Benefits of Secured Loans & Second Charge Mortgages
If you’re a homeowner looking to raise cash, you could do a lot worse than taking out a secured loan. Your lender can use the equity in your home (15% minimum) as security. They’ll then loan you the agreed amount in the form of a second charge mortgage.
Secured loans often prove a quicker, more efficient way to raise funds than a remortgage. Contractors who “don’t want to go through all that again” will appreciate the convenience.
Lenders consider a wide range of reasons they validate for a second mortgage. The collateral is already there; they just need to prove borrower affordability. This type of borrowing does have its pros and cons; we look at both, here.
Who can benefit from a second charge mortgage?
Lenders secure second charge mortgages against the value of the equity in your home. In theory, it’s the same principle as your first mortgage. Only now, your home will secure two mortgages:
- any balance of your original mortgage;
- the portion of equity that your home’s accrued against which you now want to borrow.
This can benefit homeowners who need to raise capital without remortgaging their existing mortgage. The first thing any homeowner would think of is to approach their existing lender. Understandable, but not always wise.
This train of thought is also prevalent amongst limited company contractors. They’ve struggled to prove income in the past, so, “not that again, please.”
The problem is that an existing lender may only loan the new funds against a total remortgage. This can be undesirable for the borrower for all manner of reasons. The lender may:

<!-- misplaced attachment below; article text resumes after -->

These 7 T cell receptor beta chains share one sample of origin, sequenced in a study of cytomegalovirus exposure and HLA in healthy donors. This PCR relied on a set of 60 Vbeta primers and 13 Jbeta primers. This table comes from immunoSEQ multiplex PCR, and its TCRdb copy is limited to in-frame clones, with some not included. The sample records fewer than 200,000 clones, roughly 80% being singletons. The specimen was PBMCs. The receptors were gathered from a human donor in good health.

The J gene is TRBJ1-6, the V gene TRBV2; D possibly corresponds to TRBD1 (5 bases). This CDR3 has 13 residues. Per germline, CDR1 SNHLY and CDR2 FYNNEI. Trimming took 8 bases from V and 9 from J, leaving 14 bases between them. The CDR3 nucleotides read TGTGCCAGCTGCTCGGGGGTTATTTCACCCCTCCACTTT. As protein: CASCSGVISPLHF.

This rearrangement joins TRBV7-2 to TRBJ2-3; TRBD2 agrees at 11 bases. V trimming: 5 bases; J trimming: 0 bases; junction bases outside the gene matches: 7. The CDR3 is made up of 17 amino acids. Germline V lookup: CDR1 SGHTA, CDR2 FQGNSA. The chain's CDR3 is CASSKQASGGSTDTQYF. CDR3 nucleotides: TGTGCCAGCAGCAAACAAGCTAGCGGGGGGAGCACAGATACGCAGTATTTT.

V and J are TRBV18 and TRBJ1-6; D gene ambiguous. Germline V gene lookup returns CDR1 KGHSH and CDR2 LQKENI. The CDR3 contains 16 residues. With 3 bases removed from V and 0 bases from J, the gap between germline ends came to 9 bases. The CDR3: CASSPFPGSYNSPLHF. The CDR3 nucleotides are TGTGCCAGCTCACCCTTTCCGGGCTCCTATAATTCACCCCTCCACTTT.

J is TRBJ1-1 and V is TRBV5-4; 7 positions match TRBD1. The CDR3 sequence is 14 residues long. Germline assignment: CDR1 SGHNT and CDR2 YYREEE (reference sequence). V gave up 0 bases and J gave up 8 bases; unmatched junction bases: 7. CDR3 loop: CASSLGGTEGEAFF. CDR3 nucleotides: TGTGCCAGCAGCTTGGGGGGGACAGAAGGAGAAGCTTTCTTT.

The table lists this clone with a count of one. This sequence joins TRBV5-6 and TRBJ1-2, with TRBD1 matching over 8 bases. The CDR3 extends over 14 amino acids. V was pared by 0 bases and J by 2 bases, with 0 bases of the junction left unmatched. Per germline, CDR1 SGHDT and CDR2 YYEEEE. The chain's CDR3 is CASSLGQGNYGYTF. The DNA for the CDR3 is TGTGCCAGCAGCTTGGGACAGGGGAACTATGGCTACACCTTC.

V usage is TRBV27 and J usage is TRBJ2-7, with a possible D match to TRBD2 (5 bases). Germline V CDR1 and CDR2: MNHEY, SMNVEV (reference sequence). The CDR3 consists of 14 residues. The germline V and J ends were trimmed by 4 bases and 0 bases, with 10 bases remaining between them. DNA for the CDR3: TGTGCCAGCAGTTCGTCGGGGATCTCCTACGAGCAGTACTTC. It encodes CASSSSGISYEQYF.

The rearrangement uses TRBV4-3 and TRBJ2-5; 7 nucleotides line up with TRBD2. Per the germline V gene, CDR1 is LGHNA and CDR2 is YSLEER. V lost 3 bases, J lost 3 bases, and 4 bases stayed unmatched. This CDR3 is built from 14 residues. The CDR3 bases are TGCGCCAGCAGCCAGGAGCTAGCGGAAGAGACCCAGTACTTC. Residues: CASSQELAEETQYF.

- impose a higher interest rate for the remortgage than original mortgage rate;
- insist that the mortgage switch from interest only to a capital and interest (repayment);
- refuse older borrowers, who no longer pass the affordability tests;
- spot a change in the borrower’s circumstances, resulting in a reduction in income.
Any or all of these reasons could have a negative effect on the value of the amount you want to borrow.
What are some common reasons for taking out secured loans?
There are many situations that justify taking out a second charge mortgage. Before you commit, make sure you know how much the loan is going to cost you in real terms. Also ensure that you can afford the repayments. Passing a lender’s affordability analysis is one thing. Having enough cash to live a comfortable lifestyle is another entirely.
If you’re happy with the repayments, your second charge mortgage can help you if:
- you don’t want to extend the term on your current mortgage;
- you don’t want to or forego the existing low rate on your current mortgage deal;
- you have a low lifetime interest rate and don’t want to sacrifice it by remortgaging;
- your credit rating has gone down since taking out your first mortgage;
- a remortgage could see you paying more interest altogether, not just on the extra you want to borrow;
- you’d prefer to keep your interest only mortgage, not switch to a repayment mortgage;
- your mortgage has a high early repayment charge:
- it may be cheaper for you to take out a second charge mortgage rather than to remortgage;
- you’re struggling to get an unsecured borrowing (e.g. a personal loan), perhaps because you’re self-employed;
- your current lender is unwilling to provide the funds that you want to borrow:
- e.g. you’re using it to invest in a business venture or pay your tax bill;
- you need to move fast and have funds available post haste:
- second charge mortgages are often a speedier option than a traditional remortgage.
How do I apply for a Second Charge Mortgage?
As long as you have at least 15% equity in your property, you can apply for a second charge mortgage.